Parish Name: St. James
Capital: Montego Bay
Land Area: 591.2 sq km (228.2 sq mi)
St. James was one of the second group of parishes formed in Jamaica and is said to have been named by Sir Thomas Modyford in about 1655, for the Duke of York (who later became James II and was the reigning monarch at the time). It was, however, much larger at the time as it included what are now the separate parishes of Trelawny and Hanover.
Remains of Jamaica’s original inhabitants, the Taino, have been located along the coastal area of St. James. These “early natives” are now affectionately referred to as the “Fairfield people”, in honour of a site near to Montego Bay where characteristic examples of their pottery have been found.
One of the main roadways used by the early settlers (from Oristan in Westmoreland to an area around the Martha Brae River), also passes through this parish and many legends have been handed down about supposed treasure left behind by the Spaniards.
After the English conquest of the island, St. James remained somewhat sparsely settled as the interior was inhabited by the Maroons (of whom the settlers were terrified) and the parish was some distance from Spanish Town – the then seat of Government.
Additionally, the parish capital of Montego Bay was witness to the final act of slave uprising in the island prior to emancipation. Known as the Christmas Rebellion of 1831-32, it began at Kensington Estate and engulfed the entire western section of Jamaica. Led by Baptist preacher and leader Samuel Sharpe this rebellion provoked two detailed Parliamentary Inquiries, which arguably contributed to the 1833 Abolition of Slavery across the British Empire.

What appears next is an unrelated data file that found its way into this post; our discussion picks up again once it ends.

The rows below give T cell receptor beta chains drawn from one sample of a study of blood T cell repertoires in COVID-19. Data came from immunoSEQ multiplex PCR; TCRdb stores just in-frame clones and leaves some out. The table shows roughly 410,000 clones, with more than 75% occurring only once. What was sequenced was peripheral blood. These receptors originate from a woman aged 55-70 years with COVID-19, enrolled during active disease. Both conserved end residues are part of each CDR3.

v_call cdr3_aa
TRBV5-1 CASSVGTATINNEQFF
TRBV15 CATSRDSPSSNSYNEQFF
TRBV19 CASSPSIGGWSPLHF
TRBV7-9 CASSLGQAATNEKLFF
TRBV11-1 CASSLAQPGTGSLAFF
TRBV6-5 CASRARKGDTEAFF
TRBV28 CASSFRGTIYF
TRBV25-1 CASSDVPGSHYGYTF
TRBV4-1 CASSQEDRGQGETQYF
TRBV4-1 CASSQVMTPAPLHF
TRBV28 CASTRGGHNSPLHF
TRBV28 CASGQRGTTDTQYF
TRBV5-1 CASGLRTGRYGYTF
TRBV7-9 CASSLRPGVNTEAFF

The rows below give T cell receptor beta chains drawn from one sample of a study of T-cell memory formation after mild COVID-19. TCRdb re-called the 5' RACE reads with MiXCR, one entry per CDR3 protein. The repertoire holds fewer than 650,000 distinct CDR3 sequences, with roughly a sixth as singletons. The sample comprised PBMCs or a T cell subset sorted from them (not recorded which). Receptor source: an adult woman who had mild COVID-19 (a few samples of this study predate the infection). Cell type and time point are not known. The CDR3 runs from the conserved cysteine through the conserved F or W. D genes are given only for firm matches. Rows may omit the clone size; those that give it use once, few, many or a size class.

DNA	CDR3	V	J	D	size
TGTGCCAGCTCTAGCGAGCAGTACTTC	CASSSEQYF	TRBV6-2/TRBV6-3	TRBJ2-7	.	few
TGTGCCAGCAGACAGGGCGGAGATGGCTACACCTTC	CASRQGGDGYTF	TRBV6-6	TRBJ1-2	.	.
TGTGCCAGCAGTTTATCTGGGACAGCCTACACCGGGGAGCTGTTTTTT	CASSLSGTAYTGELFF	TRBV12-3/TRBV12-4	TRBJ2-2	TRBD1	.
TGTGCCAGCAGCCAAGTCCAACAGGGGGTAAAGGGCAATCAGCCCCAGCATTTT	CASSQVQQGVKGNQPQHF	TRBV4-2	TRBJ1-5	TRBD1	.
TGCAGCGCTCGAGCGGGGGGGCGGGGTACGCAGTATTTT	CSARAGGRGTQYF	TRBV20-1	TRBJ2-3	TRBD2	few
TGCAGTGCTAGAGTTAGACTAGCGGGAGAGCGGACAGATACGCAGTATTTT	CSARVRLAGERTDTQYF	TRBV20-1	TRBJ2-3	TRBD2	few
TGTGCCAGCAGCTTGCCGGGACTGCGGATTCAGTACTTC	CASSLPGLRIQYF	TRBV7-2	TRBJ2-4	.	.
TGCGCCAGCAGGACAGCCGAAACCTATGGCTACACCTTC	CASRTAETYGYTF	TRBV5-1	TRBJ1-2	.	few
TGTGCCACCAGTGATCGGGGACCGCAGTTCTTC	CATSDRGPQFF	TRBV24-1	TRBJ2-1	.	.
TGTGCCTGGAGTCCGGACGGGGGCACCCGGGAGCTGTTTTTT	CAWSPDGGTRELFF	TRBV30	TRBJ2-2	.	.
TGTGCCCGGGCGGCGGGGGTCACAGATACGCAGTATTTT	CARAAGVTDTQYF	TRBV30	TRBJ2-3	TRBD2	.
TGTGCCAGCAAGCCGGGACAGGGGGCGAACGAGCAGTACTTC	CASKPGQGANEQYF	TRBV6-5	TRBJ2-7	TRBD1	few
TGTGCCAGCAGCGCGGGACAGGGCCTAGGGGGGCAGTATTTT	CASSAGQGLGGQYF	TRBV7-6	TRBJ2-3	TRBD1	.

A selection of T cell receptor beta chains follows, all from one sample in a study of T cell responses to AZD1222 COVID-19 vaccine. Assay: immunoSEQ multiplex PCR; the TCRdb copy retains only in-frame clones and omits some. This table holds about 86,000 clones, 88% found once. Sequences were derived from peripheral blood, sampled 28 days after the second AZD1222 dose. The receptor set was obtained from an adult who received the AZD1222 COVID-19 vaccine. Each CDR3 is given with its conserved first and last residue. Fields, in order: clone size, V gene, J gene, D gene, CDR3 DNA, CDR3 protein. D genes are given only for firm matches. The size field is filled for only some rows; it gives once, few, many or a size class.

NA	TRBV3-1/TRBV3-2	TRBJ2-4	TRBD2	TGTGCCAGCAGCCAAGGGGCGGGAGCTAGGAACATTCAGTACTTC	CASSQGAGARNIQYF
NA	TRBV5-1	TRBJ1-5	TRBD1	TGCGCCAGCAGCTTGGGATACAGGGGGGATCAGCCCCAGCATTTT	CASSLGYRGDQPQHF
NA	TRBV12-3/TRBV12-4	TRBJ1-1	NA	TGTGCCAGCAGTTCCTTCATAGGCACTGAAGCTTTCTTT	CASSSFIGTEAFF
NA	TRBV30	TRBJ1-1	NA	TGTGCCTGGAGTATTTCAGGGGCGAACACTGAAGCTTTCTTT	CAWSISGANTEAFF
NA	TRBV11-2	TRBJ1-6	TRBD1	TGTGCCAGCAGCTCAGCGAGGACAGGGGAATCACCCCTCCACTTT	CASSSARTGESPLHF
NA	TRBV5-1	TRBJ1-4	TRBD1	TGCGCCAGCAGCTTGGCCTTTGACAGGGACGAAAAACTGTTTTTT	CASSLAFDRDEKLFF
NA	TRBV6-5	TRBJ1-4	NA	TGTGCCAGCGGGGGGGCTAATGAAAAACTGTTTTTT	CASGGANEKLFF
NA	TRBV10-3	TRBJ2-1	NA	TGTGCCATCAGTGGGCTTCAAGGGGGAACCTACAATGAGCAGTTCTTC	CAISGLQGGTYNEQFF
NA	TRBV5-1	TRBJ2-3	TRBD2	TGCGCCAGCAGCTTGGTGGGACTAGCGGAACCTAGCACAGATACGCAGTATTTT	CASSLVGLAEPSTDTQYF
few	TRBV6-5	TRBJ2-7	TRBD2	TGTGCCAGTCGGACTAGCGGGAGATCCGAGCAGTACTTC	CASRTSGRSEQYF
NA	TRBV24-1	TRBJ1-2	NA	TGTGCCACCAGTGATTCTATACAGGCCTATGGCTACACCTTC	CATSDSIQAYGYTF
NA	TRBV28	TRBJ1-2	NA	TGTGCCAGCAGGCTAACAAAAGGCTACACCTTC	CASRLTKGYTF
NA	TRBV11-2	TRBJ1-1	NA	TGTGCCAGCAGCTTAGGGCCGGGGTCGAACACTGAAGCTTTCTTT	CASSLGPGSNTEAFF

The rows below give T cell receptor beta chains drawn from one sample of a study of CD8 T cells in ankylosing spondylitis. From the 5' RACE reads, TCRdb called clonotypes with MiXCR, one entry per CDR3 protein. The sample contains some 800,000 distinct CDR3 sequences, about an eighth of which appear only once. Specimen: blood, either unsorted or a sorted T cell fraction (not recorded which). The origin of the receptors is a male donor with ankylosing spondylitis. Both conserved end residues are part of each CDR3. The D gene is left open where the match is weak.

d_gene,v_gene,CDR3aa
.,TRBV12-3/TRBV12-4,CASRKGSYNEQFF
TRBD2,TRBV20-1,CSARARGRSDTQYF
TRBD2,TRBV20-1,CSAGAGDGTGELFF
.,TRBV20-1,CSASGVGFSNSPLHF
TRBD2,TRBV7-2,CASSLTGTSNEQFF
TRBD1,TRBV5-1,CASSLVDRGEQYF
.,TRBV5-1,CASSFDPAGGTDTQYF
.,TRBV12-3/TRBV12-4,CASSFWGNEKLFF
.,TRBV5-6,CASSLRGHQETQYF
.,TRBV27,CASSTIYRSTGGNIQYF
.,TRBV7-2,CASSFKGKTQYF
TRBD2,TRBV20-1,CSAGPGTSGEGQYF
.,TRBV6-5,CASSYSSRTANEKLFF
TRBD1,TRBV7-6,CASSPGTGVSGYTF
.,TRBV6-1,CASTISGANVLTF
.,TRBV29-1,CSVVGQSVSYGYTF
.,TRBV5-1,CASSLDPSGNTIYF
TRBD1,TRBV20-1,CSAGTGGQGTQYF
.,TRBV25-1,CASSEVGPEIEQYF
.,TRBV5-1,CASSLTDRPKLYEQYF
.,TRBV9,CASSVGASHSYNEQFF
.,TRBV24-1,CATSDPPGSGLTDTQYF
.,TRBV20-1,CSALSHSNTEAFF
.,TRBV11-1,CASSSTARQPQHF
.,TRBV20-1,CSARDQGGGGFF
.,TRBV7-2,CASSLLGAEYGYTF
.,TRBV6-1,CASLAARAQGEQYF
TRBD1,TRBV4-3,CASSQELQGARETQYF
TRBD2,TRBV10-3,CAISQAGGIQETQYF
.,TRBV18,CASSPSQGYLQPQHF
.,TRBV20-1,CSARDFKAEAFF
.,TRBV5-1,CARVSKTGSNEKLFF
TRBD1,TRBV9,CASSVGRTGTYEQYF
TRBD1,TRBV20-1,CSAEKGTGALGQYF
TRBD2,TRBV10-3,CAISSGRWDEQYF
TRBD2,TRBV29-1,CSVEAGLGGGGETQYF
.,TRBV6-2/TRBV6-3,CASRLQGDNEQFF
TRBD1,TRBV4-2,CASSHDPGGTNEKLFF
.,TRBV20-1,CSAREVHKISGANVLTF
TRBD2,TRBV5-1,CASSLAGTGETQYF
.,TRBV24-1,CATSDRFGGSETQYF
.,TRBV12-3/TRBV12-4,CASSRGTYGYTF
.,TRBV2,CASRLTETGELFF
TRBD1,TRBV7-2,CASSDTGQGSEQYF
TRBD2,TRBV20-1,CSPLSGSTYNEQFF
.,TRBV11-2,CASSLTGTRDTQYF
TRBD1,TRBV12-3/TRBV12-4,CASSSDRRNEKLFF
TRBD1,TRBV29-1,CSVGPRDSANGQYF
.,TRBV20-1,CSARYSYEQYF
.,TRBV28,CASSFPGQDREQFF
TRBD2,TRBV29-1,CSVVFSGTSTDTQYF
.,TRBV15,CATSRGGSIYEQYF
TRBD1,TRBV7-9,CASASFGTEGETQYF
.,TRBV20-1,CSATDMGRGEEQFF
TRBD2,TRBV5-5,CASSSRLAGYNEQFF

Positioned on the north-west end of Jamaica, St. James is a suburban parish bounded by Trelawny to the east, St. Elizabeth to the south and Hanover and Westmoreland to the west. Stretching from St. Elizabeth, the Nassau Mountains extend diagonally across St. James, ending in hills at a point south of Montego Bay.
Jamaica’s official second city, its name has varying stories surrounding its origin. Christopher Columbus named the bay there, “El Cabo de Buen Tiempo”, or “Fairweather Gulf”, and it is said that the entire area was named for Montego de Salmanaca, an early colonizer. A more popular (and probable) idea however, is that the name “montego “was derived from the Spanish word “Manteca”, meaning lard or butter. An early map of Jamaica has the Montego Bay area listed as “Bahia de Manteca” or “Lard Bay”. This region was densely populated with wild hogs which the Spanish are said to have slaughtered in large numbers, in order to collect lard for export to Cartagena.
Other main towns include: Cambridge, Catadupa, Ipswitch, Anchovy and Montpelier.
Outstanding Jamaicans from the Parish
The Right Excellent Samuel Sharpe, National Hero, Sam “Daddy” Sharpe was a revolutionary labour leader in the slave liberation struggles staged in the parish of St. James during the 1830s. He was a brilliant orator and a respected Baptist Deacon who died in defence of basic human rights.
The Hon. Jimmy Cliff, OM is a Jamaican reggae musician, singer and actor born in Somerton District, St. James. He is the only living musician to hold the Order of Merit, the highest honour that can be granted by the Jamaican government for achievements in the arts.
Yohan Blake is a Jamaican sprinter of the 100-metre and 200-metre sprint races who won a gold medal at the 100 m at the 2011 world championships as the youngest 100 m world champion ever. He was born on December 26, 1989 in the parish of St. James.
Sir Howard Felix Cooke ON, CD, GCMG, GCVO, born on October 15, 1915 in the “free village” of Goodwill, St. James, was the third native Governor General since Jamaica gained independence in 1962.